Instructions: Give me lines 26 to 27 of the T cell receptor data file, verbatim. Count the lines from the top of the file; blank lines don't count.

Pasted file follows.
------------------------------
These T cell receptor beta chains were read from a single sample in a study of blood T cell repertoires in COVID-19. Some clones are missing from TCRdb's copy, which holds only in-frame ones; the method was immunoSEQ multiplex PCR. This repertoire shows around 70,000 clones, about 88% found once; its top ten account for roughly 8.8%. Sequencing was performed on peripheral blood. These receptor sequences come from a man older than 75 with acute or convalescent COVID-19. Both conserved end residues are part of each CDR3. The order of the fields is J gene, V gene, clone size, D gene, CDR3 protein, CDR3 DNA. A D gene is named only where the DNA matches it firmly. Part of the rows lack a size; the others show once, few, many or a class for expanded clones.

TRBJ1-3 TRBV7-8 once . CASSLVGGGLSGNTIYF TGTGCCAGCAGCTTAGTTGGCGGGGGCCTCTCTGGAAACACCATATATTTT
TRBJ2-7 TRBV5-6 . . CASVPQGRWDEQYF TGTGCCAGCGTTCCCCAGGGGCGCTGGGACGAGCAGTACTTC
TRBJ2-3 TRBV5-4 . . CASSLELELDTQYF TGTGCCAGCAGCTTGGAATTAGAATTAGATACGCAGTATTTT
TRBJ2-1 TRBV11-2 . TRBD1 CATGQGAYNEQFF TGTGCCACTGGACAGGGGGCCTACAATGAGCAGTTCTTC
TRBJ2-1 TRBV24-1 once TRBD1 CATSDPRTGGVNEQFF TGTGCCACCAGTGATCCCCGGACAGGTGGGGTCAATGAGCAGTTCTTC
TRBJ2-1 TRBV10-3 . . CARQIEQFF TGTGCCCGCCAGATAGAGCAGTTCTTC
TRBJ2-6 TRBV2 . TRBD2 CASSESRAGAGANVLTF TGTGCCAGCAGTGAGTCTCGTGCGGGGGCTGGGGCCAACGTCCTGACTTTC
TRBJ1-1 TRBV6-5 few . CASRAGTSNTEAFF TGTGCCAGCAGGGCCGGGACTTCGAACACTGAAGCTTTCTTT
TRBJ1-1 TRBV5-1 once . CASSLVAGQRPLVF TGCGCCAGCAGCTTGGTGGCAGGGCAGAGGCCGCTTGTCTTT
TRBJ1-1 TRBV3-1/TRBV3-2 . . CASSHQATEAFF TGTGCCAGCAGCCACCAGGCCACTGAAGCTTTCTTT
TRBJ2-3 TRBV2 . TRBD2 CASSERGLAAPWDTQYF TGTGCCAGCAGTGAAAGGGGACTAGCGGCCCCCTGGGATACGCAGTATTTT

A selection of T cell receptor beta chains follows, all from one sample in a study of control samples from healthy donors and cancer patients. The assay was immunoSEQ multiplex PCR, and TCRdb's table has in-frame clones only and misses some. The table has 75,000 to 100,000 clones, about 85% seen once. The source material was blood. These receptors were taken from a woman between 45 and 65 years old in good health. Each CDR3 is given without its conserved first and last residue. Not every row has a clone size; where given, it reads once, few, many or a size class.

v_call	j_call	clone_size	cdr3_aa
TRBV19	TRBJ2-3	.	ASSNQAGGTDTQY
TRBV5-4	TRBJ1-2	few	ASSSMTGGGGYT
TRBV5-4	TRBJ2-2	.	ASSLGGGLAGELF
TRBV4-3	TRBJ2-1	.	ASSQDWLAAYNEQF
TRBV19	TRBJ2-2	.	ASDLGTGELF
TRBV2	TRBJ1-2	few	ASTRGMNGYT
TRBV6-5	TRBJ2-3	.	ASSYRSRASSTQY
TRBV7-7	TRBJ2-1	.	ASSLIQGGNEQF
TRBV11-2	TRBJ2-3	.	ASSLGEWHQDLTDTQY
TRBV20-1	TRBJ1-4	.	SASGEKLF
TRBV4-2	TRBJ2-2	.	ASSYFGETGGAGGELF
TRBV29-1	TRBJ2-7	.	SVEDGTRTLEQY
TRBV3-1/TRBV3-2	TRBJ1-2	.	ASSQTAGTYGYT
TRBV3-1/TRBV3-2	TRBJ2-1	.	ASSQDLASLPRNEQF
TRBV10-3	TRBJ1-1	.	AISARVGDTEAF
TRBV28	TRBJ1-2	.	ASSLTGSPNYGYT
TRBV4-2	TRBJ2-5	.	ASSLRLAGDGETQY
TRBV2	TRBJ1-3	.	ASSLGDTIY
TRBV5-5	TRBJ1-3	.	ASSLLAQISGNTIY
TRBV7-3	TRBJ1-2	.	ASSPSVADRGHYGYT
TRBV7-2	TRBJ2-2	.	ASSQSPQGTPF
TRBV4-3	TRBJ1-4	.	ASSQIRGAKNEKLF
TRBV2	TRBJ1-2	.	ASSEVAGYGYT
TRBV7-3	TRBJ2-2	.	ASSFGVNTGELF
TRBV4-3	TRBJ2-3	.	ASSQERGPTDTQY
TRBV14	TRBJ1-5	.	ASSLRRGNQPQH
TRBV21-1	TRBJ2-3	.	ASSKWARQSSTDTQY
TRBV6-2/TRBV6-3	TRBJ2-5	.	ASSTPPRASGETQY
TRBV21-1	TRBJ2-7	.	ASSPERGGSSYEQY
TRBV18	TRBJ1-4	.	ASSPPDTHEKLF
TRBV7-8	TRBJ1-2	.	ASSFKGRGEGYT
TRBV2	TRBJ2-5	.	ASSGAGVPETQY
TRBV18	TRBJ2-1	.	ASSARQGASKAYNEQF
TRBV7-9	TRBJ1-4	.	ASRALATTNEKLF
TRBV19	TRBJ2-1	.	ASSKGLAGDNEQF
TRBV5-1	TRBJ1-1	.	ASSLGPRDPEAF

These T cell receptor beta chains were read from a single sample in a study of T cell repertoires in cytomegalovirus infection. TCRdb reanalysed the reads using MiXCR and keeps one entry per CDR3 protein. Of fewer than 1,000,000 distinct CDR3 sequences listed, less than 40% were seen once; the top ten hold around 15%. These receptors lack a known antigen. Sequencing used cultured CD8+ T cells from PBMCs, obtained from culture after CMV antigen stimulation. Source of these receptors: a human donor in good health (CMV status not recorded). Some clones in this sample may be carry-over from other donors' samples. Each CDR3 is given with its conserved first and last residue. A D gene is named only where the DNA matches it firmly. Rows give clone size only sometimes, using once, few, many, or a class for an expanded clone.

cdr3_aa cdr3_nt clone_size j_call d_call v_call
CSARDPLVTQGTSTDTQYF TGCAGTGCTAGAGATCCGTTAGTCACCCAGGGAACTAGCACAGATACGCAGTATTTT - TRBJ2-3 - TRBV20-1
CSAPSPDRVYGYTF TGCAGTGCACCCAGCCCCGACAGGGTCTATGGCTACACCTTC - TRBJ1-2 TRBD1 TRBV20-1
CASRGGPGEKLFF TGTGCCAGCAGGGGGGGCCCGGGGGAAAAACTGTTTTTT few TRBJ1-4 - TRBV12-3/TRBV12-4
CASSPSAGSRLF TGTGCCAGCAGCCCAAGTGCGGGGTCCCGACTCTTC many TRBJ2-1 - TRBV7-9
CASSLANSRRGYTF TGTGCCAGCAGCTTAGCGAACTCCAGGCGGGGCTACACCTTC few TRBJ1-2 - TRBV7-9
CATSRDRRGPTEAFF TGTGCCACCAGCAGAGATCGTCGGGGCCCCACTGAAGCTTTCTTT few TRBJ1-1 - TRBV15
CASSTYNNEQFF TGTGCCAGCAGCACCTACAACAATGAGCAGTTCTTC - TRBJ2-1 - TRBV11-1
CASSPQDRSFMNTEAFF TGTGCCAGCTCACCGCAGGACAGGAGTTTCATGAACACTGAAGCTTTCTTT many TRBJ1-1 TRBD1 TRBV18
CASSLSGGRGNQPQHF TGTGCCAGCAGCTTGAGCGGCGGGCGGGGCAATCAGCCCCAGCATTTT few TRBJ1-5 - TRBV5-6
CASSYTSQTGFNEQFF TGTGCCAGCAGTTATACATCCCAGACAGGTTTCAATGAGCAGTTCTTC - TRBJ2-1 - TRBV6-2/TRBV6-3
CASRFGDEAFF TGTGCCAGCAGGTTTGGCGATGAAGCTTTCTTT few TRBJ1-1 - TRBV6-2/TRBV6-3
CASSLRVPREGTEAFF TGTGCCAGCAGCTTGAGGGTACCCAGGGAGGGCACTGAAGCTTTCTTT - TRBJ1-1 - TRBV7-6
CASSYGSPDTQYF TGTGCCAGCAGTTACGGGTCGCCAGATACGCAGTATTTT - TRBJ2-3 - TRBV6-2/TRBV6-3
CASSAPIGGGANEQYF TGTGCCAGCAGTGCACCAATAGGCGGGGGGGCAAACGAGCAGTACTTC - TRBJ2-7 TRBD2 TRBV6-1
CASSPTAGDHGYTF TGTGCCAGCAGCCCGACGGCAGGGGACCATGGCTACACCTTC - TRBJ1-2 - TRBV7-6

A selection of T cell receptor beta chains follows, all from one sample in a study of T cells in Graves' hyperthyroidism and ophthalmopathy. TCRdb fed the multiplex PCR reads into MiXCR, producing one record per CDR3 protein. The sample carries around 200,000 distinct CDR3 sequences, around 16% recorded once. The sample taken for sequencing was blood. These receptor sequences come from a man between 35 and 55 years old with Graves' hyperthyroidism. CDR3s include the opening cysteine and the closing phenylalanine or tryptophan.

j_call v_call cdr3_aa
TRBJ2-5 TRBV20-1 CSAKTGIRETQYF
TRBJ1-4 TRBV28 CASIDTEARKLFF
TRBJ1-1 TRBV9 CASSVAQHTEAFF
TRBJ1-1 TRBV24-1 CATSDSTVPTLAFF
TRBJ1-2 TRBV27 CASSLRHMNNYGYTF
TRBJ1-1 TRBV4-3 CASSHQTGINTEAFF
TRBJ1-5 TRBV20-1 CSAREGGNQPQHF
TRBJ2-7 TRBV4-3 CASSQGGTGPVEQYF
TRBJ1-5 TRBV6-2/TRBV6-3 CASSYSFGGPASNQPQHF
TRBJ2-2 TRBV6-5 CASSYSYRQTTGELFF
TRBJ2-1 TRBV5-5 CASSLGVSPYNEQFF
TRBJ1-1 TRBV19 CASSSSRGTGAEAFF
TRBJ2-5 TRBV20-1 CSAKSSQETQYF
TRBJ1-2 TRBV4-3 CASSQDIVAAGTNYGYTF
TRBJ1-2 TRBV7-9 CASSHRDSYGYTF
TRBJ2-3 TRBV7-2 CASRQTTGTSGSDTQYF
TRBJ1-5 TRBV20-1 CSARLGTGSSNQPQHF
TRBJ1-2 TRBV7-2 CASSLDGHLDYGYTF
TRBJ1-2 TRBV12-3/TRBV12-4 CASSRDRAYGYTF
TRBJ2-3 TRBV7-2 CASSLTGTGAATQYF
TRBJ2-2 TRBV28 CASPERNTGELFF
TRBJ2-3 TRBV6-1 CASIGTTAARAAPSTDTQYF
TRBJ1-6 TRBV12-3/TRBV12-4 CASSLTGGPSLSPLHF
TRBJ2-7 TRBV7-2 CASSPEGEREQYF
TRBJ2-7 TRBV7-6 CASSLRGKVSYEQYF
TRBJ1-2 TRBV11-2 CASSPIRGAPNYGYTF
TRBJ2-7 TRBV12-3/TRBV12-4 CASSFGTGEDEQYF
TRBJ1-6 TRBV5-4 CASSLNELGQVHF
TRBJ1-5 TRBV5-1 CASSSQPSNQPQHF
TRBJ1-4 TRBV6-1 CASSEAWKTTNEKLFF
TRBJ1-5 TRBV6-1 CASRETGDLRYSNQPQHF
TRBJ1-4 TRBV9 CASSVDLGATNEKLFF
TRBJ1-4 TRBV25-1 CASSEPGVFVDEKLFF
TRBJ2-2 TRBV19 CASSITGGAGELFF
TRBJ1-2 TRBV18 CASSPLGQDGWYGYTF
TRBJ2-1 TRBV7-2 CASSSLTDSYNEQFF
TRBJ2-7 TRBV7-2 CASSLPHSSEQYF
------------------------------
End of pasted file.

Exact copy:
TRBV29-1	TRBJ2-7	.	SVEDGTRTLEQY
TRBV3-1/TRBV3-2	TRBJ1-2	.	ASSQTAGTYGYT